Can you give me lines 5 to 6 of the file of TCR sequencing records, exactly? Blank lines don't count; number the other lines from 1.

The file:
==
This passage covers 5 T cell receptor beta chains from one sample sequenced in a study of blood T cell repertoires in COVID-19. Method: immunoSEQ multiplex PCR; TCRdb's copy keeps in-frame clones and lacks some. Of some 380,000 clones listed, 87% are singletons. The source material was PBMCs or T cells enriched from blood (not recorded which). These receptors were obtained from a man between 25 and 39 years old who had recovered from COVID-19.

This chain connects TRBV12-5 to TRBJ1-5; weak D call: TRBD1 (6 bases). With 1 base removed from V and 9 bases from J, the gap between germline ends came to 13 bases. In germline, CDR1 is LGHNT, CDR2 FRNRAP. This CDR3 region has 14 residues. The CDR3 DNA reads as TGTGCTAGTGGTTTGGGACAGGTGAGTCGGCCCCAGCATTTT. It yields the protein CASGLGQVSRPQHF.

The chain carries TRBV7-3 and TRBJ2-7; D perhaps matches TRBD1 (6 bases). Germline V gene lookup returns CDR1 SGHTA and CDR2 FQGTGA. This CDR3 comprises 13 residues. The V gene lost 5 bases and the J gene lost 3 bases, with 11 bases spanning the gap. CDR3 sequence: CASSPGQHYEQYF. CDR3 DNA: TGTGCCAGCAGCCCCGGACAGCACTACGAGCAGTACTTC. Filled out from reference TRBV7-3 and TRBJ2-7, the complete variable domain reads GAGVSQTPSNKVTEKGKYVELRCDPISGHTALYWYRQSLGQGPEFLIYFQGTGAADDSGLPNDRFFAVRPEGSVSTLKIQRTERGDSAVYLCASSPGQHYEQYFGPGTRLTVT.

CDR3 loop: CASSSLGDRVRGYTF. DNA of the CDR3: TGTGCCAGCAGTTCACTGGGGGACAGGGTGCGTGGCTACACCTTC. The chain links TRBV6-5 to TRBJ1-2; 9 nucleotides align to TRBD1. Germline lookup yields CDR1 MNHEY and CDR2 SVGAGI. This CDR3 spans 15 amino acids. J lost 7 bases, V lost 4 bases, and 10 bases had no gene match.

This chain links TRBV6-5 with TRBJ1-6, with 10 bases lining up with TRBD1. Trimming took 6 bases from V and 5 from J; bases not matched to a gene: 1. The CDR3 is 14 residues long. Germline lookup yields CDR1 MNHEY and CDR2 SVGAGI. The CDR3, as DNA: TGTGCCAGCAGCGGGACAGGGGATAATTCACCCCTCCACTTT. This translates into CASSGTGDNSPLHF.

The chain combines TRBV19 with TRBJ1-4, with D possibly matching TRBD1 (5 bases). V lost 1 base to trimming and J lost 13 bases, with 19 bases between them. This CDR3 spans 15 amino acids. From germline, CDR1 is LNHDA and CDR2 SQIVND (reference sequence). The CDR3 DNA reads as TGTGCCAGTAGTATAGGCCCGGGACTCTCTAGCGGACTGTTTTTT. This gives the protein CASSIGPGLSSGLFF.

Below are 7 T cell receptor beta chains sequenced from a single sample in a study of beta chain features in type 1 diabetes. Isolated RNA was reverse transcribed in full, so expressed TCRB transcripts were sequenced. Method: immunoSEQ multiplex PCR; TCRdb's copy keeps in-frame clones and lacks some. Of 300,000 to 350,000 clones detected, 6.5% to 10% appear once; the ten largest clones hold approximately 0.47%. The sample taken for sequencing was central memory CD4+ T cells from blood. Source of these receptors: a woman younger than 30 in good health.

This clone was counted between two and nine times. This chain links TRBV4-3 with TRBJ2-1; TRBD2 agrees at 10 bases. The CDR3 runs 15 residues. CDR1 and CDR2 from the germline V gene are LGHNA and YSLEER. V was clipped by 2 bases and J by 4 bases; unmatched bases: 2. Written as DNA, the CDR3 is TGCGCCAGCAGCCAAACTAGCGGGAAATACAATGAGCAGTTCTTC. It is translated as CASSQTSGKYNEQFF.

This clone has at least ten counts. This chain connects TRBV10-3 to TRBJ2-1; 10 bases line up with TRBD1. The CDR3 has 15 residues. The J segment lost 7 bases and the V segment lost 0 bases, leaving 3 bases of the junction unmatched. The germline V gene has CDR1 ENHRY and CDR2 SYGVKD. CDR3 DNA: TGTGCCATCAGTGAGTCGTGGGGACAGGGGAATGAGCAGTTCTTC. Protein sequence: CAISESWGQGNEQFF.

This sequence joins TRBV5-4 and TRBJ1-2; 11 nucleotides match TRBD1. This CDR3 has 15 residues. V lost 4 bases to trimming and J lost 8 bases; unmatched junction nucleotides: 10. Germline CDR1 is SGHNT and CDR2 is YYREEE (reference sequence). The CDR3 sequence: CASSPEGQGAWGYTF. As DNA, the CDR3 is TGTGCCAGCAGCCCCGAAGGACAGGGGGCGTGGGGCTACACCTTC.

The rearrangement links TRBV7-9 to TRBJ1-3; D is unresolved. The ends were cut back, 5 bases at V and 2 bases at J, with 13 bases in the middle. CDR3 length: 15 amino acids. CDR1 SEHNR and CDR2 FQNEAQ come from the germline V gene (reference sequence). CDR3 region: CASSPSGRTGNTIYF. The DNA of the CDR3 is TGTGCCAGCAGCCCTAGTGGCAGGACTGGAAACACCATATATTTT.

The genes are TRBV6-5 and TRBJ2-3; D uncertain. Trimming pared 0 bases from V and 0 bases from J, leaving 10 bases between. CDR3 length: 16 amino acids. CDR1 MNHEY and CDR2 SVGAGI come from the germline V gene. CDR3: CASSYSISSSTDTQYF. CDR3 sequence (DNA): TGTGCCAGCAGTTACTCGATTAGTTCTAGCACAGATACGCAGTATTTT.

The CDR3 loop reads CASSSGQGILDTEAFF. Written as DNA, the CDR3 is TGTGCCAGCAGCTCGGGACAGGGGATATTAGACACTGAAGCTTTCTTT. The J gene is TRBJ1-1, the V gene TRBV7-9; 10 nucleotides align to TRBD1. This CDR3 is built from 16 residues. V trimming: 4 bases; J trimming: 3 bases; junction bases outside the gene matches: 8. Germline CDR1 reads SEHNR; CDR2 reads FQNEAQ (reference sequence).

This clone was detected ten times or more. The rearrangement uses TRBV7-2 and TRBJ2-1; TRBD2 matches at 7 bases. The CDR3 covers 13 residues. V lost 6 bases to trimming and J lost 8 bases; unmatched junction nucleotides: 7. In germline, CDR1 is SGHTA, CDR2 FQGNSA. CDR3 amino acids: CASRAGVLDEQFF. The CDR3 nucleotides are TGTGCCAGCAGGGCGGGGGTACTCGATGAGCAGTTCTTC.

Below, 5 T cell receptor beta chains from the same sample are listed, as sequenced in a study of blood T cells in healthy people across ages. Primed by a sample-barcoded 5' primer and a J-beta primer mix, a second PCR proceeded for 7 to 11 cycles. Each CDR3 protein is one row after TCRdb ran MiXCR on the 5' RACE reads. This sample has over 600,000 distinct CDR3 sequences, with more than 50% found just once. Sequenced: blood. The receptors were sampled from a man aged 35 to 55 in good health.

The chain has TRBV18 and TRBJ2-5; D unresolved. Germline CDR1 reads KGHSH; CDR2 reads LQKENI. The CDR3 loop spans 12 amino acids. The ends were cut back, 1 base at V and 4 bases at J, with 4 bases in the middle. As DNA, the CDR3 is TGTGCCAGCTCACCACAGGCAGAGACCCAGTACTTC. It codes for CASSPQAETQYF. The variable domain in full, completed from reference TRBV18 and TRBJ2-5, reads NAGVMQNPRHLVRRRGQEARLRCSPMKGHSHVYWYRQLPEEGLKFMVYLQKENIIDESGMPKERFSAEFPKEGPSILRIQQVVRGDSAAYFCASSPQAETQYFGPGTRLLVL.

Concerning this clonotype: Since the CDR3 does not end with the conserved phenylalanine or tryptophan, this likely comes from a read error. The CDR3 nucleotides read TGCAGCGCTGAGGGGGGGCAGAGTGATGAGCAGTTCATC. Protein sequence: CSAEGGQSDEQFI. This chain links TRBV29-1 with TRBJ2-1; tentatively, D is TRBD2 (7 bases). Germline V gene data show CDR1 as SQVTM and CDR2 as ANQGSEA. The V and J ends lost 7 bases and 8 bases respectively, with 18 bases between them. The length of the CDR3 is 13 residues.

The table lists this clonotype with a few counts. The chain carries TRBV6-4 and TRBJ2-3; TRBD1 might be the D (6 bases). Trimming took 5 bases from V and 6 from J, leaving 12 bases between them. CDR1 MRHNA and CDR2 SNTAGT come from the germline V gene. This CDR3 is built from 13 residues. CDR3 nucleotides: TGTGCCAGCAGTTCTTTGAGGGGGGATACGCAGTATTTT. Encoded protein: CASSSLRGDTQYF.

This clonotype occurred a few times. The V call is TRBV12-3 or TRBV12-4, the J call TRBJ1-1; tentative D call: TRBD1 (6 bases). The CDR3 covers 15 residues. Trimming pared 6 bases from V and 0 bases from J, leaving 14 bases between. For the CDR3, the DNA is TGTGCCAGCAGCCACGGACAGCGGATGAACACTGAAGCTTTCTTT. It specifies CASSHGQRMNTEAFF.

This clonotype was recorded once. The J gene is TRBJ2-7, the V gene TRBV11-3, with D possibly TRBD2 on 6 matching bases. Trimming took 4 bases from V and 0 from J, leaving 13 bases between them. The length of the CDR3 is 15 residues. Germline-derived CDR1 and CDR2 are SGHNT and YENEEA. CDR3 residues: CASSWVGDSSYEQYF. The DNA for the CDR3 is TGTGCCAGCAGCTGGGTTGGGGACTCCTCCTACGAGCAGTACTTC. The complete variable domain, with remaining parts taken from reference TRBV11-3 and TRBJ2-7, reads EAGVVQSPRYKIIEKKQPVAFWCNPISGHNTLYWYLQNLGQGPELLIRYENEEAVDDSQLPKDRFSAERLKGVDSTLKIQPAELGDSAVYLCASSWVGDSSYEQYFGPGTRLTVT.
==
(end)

This chain links TRBV6-5 with TRBJ1-6, with 10 bases lining up with TRBD1. Trimming took 6 bases from V and 5 from J; bases not matched to a gene: 1. The CDR3 is 14 residues long. Germline lookup yields CDR1 MNHEY and CDR2 SVGAGI. The CDR3, as DNA: TGTGCCAGCAGCGGGACAGGGGATAATTCACCCCTCCACTTT. This translates into CASSGTGDNSPLHF.

The chain combines TRBV19 with TRBJ1-4, with D possibly matching TRBD1 (5 bases). V lost 1 base to trimming and J lost 13 bases, with 19 bases between them. This CDR3 spans 15 amino acids. From germline, CDR1 is LNHDA and CDR2 SQIVND (reference sequence). The CDR3 DNA reads as TGTGCCAGTAGTATAGGCCCGGGACTCTCTAGCGGACTGTTTTTT. This gives the protein CASSIGPGLSSGLFF.